Make good on federal promise for Native health care
Though Congress reauthorized he Indian Health Care Improvement Act, it did not provide adequate funding, writes guest columnist Ralph Forquera. By doing so, the federal government would meet its moral and legal obligation to provide health services to Indian people.
Special to The Times
WHEN President Obama signed major health reform in March, many heralded it as a historic act. Indian people are part of this history, too, but how it will turn out for us depends on congressional action in coming months.
For Native people, health and history go hand in hand, going back to the country's earliest years, when the U.S. government began dispossessing indigenous nations to make way for expansion. In the process, it assumed responsibility for the health of Indian people, who were forced to bargain away land for such promises.
The government has fallen far short of fulfilling this obligation. The Indian Health Service (IHS) has done much to address serious health problems affecting Native people, but it's also severely and chronically underfunded, receiving a smaller federal investment than other health programs. In 2005, for example, the federal government spent $2,130 per capita for IHS beneficiaries, compared with $5,010 for Medicaid and $7,631 for Medicare recipients.
It's unlikely this gap reflects less need for care, since Indian people suffer among the worst health outcomes in the country. Rather, this shortfall means Indian people often can't get needed health care. The IHS acknowledges this reality, yet still underestimates what's really needed to support a health-care system for Native people.
The situation of urban Indians points to another connection between history and our health. In the 1950s, the government terminated federal recognition of hundreds of tribes, attempting to erase its obligations to them. During the same period, it relocated thousands of Indian people from reservations to faraway cities, an uprooting that was disastrous for the health of Indian people. Urban Indians now represent 67 percent of Indian people in the U.S yet receive barely 1 percent of the IHS's inadequate funding.
Nevertheless, the IHS system operates many excellent facilities and supports innovative health organizations. It has dedicated practitioners doing everything they can to deliver high-quality, culturally appropriate health care, with extremely limited resources.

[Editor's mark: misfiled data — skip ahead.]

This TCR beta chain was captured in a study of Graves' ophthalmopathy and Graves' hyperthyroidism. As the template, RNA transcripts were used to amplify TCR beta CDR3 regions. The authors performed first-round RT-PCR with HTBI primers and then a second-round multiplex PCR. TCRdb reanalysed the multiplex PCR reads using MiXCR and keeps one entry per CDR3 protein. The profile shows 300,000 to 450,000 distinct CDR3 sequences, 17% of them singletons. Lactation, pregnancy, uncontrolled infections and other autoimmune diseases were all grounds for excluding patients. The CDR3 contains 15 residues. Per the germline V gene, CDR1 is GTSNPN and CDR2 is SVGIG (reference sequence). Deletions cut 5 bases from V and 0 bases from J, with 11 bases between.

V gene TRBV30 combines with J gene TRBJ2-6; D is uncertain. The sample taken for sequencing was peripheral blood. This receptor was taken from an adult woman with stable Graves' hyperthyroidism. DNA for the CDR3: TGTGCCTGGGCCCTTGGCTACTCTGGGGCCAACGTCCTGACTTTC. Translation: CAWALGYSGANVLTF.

The Seattle Indian Health Board, which I direct, is one of 32 Urban Indian Health Organizations serving Indian people in cities. Each year, about 4,000 Indian people and Alaska Natives come through our clinics' doors. We provide everything from primary medical care to substance-abuse treatment to youth and elder activities.
We try to be innovative, since improving the health of Indian people goes beyond direct medical care and encompasses a culturally specific approach. Our Traditional Health Liaison helps clients access traditional healing, and we conduct outreach and operate a family-medicine residency that has placed 18 graduates in Indian health sites nationwide. We also oversee the only national urban Indian epidemiology program, the Urban Indian Health Institute, which supports community-specific interventions to tackle health problems identified through careful research.
We've been able to do all this although just 1 percent of the IHS budget goes to urban Indian health.
But there's much more we could do. Our clients have to wait months for dental care, and there are many in our growing community we haven't yet reached at all. And, when our clients need care we don't provide, they often must go without. That's because IHS doesn't fund the entire spectrum of medical care for Indian people who've left their home reservations (and does so incompletely for those who remain).
We can't change history, but we can do better in the future. This year's health reform includes permanent reauthorization of the Indian Health Care Improvement Act (IHCIA), which provides the basic structure for the IHS. Before reform, Congress had let the IHCIA languish for years.
By reauthorizing the IHCIA, the federal government reconfirmed its moral and legal obligation to provide health services to Indian people. But Congress didn't include funding in the legislation. This has to happen through the appropriations process. President Obama has proposed an 8.7 percent increase in IHS appropriations, including an increase for urban Indian health. Congress should adopt this increase and move toward full funding of IHS. Otherwise, the promises made in health reform will soon look like old history.Ralph Forquera is the director of the Seattle Indian Health Board.
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